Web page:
Multiple PD/PIs may be located at the same institution or at different institutions and may request budget apportionment between the PD/PIs (see special instructions below).

2. Cost Sharing or Matching

This program does not require cost sharing as defined in the current NIH Grants Policy Statement.

3. Other-Special Eligibility Criteria

This FOA encourages applications focusing on developing enabling technologies for tissue engineering and regenerative medicine. Areas of interests are specified in the Research Objectives.

Applicants may submit more than one application, provided each application is scientifically distinct.

Section IV. Application and Submission Information


To download a SF424 (R&R) Application Package and SF424 (R&R) Application Guide for completing the SF424 (R&R) forms for this FOA, link to http://www.grants.gov/Apply/ and follow the directions provided on that Web site.

A one-time registration is required for institutions/organizations at both:

PDs/PIs should work with their institutions/organizations to make sure they are registered in the eRA Commons.

Several additional separate actions are required before an applicant institution/organization can submit an electronic application, as follows:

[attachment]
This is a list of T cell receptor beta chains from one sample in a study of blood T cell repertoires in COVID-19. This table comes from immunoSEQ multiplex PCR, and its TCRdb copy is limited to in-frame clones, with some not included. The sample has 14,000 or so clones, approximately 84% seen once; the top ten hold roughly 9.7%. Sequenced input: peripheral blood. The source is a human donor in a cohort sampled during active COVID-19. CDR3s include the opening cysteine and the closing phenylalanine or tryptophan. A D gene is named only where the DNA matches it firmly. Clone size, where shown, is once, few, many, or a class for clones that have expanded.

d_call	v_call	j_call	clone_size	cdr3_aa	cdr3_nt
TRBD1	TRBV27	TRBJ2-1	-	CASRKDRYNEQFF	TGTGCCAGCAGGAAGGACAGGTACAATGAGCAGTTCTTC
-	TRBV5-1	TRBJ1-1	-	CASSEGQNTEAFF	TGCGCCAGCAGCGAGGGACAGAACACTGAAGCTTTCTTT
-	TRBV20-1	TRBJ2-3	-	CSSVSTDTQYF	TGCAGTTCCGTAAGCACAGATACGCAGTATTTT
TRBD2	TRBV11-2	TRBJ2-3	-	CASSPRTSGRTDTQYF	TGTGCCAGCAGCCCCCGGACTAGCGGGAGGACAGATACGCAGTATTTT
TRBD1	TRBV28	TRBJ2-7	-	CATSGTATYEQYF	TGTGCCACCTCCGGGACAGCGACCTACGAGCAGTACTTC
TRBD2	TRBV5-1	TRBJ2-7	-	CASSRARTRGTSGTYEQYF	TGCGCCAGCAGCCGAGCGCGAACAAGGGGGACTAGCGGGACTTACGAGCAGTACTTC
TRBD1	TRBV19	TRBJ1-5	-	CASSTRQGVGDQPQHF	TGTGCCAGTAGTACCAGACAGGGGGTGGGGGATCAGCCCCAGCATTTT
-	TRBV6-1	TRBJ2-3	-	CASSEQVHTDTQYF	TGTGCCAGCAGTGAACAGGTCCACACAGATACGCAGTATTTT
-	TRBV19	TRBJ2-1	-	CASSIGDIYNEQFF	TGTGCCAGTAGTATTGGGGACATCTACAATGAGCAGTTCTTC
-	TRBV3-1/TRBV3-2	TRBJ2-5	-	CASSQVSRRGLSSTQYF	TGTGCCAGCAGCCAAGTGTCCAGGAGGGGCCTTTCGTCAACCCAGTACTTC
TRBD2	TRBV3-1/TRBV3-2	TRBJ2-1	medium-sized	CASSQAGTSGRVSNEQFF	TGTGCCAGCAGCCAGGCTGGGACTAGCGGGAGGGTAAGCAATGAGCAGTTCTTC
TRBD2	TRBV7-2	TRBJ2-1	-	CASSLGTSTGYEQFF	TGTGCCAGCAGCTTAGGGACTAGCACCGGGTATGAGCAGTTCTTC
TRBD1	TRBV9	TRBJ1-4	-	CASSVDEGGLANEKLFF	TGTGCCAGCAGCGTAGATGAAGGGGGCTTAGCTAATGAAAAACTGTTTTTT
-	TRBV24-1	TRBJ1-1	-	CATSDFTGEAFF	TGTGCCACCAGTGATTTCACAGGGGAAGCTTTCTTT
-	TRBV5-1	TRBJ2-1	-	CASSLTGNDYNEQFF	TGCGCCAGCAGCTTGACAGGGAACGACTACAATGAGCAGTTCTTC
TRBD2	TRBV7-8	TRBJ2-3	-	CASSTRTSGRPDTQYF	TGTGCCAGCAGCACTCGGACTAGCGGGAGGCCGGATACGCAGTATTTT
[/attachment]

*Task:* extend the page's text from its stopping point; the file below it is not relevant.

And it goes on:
1) Organizational/Institutional Registration in Grants.gov/Get Started

2) Organizational/Institutional Registration in the eRA Commons

3) Project Director/Principal Investigator (PD/PI) Registration in the NIH eRA Commons: Refer to the NIH eRA Commons System (COM) Users Guide.

Note that if a PD/PI is also an NIH peer-reviewer with an Individual DUNS and CCR registration, that particular DUNS number and CCR registration are for the individual reviewer only. These are different than any DUNS number and CCR registration used by an applicant organization. Individual DUNS and CCR registration should be used only for the purposes of personal reimbursement and should not be used on any grant applications submitted to the Federal Government.

Several of the steps of the registration process could take four weeks or more. Therefore, applicants should immediately check with their business official to determine whether their organization/institution is already registered in both Grants.gov and the Commons. The NIH will accept electronic applications only from organizations that have completed all necessary registrations.